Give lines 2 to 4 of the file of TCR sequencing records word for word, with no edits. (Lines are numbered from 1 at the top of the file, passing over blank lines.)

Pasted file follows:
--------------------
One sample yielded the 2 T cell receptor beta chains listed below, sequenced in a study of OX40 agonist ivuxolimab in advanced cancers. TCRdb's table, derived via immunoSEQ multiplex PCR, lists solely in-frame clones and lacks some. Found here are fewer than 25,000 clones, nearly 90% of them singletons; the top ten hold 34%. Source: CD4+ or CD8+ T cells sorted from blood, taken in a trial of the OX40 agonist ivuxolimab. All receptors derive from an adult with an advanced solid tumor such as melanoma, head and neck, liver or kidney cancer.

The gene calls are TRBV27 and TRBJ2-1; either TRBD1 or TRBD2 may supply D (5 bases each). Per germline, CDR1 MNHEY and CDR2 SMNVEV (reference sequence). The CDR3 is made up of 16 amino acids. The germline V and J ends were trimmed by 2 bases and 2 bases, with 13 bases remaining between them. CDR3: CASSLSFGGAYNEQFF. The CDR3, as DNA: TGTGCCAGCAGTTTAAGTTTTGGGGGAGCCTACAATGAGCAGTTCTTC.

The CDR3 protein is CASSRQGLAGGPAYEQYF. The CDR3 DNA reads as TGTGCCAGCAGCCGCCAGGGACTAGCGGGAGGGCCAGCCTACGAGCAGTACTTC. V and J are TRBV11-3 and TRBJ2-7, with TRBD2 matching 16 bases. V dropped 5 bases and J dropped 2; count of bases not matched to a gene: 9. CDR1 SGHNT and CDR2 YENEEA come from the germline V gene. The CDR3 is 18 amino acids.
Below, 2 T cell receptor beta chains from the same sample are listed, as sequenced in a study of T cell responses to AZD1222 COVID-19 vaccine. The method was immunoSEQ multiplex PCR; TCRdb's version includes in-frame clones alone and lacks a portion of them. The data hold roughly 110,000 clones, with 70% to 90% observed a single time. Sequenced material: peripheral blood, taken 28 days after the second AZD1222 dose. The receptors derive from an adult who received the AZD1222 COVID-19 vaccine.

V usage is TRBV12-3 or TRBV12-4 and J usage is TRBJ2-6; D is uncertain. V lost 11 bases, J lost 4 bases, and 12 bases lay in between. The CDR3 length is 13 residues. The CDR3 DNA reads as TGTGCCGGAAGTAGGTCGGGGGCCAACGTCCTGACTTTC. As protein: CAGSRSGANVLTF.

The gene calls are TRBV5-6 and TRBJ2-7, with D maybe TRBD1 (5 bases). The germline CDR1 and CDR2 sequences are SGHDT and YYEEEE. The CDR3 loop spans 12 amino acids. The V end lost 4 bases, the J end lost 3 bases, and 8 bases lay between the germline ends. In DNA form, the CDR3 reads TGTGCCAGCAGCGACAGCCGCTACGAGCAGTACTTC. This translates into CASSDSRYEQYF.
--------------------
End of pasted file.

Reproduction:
The gene calls are TRBV27 and TRBJ2-1; either TRBD1 or TRBD2 may supply D (5 bases each). Per germline, CDR1 MNHEY and CDR2 SMNVEV (reference sequence). The CDR3 is made up of 16 amino acids. The germline V and J ends were trimmed by 2 bases and 2 bases, with 13 bases remaining between them. CDR3: CASSLSFGGAYNEQFF. The CDR3, as DNA: TGTGCCAGCAGTTTAAGTTTTGGGGGAGCCTACAATGAGCAGTTCTTC.

The CDR3 protein is CASSRQGLAGGPAYEQYF. The CDR3 DNA reads as TGTGCCAGCAGCCGCCAGGGACTAGCGGGAGGGCCAGCCTACGAGCAGTACTTC. V and J are TRBV11-3 and TRBJ2-7, with TRBD2 matching 16 bases. V dropped 5 bases and J dropped 2; count of bases not matched to a gene: 9. CDR1 SGHNT and CDR2 YENEEA come from the germline V gene. The CDR3 is 18 amino acids.
Below, 2 T cell receptor beta chains from the same sample are listed, as sequenced in a study of T cell responses to AZD1222 COVID-19 vaccine. The method was immunoSEQ multiplex PCR; TCRdb's version includes in-frame clones alone and lacks a portion of them. The data hold roughly 110,000 clones, with 70% to 90% observed a single time. Sequenced material: peripheral blood, taken 28 days after the second AZD1222 dose. The receptors derive from an adult who received the AZD1222 COVID-19 vaccine.